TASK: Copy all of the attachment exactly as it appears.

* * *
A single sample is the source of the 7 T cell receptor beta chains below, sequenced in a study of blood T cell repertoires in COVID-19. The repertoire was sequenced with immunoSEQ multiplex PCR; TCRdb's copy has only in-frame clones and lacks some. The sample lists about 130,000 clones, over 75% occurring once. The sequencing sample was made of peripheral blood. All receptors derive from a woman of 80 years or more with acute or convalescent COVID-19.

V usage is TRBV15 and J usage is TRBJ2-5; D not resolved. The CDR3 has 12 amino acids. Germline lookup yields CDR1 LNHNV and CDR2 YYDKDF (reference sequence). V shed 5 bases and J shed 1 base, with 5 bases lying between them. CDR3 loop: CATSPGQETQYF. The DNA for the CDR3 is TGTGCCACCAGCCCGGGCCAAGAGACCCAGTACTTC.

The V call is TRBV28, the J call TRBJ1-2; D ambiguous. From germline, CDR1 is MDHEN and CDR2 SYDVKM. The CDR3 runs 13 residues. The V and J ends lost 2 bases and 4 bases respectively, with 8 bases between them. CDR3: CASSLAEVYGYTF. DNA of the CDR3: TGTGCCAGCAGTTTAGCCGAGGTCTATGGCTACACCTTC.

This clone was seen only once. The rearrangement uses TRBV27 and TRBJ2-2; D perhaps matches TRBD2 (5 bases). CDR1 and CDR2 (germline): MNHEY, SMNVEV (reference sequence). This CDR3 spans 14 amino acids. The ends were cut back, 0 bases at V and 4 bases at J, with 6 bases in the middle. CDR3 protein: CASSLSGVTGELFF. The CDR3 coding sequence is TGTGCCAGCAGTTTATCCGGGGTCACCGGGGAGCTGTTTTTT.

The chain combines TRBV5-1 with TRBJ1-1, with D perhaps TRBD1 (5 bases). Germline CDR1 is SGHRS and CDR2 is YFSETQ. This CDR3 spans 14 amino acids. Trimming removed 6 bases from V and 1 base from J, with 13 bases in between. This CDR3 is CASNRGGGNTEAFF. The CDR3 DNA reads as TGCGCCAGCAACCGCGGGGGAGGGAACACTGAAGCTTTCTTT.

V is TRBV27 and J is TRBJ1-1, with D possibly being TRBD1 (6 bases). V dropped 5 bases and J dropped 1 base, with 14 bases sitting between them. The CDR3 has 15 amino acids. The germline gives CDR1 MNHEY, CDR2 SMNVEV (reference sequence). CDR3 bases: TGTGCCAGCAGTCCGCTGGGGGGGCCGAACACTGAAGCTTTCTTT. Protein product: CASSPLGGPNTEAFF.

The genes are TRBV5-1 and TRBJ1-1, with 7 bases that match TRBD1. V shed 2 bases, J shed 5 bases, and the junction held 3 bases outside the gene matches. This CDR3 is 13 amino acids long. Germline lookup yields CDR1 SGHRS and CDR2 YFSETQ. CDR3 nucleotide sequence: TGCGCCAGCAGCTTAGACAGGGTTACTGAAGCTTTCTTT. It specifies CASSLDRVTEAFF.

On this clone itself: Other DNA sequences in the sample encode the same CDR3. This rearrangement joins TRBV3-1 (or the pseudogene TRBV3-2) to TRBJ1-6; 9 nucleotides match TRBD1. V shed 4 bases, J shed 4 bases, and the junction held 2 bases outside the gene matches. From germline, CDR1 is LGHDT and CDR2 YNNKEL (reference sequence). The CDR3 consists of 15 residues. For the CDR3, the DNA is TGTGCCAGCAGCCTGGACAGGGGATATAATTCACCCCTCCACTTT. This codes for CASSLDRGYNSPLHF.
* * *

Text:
A single sample is the source of the 7 T cell receptor beta chains below, sequenced in a study of blood T cell repertoires in COVID-19. The repertoire was sequenced with immunoSEQ multiplex PCR; TCRdb's copy has only in-frame clones and lacks some. The sample lists about 130,000 clones, over 75% occurring once. The sequencing sample was made of peripheral blood. All receptors derive from a woman of 80 years or more with acute or convalescent COVID-19.

V usage is TRBV15 and J usage is TRBJ2-5; D not resolved. The CDR3 has 12 amino acids. Germline lookup yields CDR1 LNHNV and CDR2 YYDKDF (reference sequence). V shed 5 bases and J shed 1 base, with 5 bases lying between them. CDR3 loop: CATSPGQETQYF. The DNA for the CDR3 is TGTGCCACCAGCCCGGGCCAAGAGACCCAGTACTTC.

The V call is TRBV28, the J call TRBJ1-2; D ambiguous. From germline, CDR1 is MDHEN and CDR2 SYDVKM. The CDR3 runs 13 residues. The V and J ends lost 2 bases and 4 bases respectively, with 8 bases between them. CDR3: CASSLAEVYGYTF. DNA of the CDR3: TGTGCCAGCAGTTTAGCCGAGGTCTATGGCTACACCTTC.

This clone was seen only once. The rearrangement uses TRBV27 and TRBJ2-2; D perhaps matches TRBD2 (5 bases). CDR1 and CDR2 (germline): MNHEY, SMNVEV (reference sequence). This CDR3 spans 14 amino acids. The ends were cut back, 0 bases at V and 4 bases at J, with 6 bases in the middle. CDR3 protein: CASSLSGVTGELFF. The CDR3 coding sequence is TGTGCCAGCAGTTTATCCGGGGTCACCGGGGAGCTGTTTTTT.

The chain combines TRBV5-1 with TRBJ1-1, with D perhaps TRBD1 (5 bases). Germline CDR1 is SGHRS and CDR2 is YFSETQ. This CDR3 spans 14 amino acids. Trimming removed 6 bases from V and 1 base from J, with 13 bases in between. This CDR3 is CASNRGGGNTEAFF. The CDR3 DNA reads as TGCGCCAGCAACCGCGGGGGAGGGAACACTGAAGCTTTCTTT.

V is TRBV27 and J is TRBJ1-1, with D possibly being TRBD1 (6 bases). V dropped 5 bases and J dropped 1 base, with 14 bases sitting between them. The CDR3 has 15 amino acids. The germline gives CDR1 MNHEY, CDR2 SMNVEV (reference sequence). CDR3 bases: TGTGCCAGCAGTCCGCTGGGGGGGCCGAACACTGAAGCTTTCTTT. Protein product: CASSPLGGPNTEAFF.

The genes are TRBV5-1 and TRBJ1-1, with 7 bases that match TRBD1. V shed 2 bases, J shed 5 bases, and the junction held 3 bases outside the gene matches. This CDR3 is 13 amino acids long. Germline lookup yields CDR1 SGHRS and CDR2 YFSETQ. CDR3 nucleotide sequence: TGCGCCAGCAGCTTAGACAGGGTTACTGAAGCTTTCTTT. It specifies CASSLDRVTEAFF.

On this clone itself: Other DNA sequences in the sample encode the same CDR3. This rearrangement joins TRBV3-1 (or the pseudogene TRBV3-2) to TRBJ1-6; 9 nucleotides match TRBD1. V shed 4 bases, J shed 4 bases, and the junction held 2 bases outside the gene matches. From germline, CDR1 is LGHDT and CDR2 YNNKEL (reference sequence). The CDR3 consists of 15 residues. For the CDR3, the DNA is TGTGCCAGCAGCCTGGACAGGGGATATAATTCACCCCTCCACTTT. This codes for CASSLDRGYNSPLHF.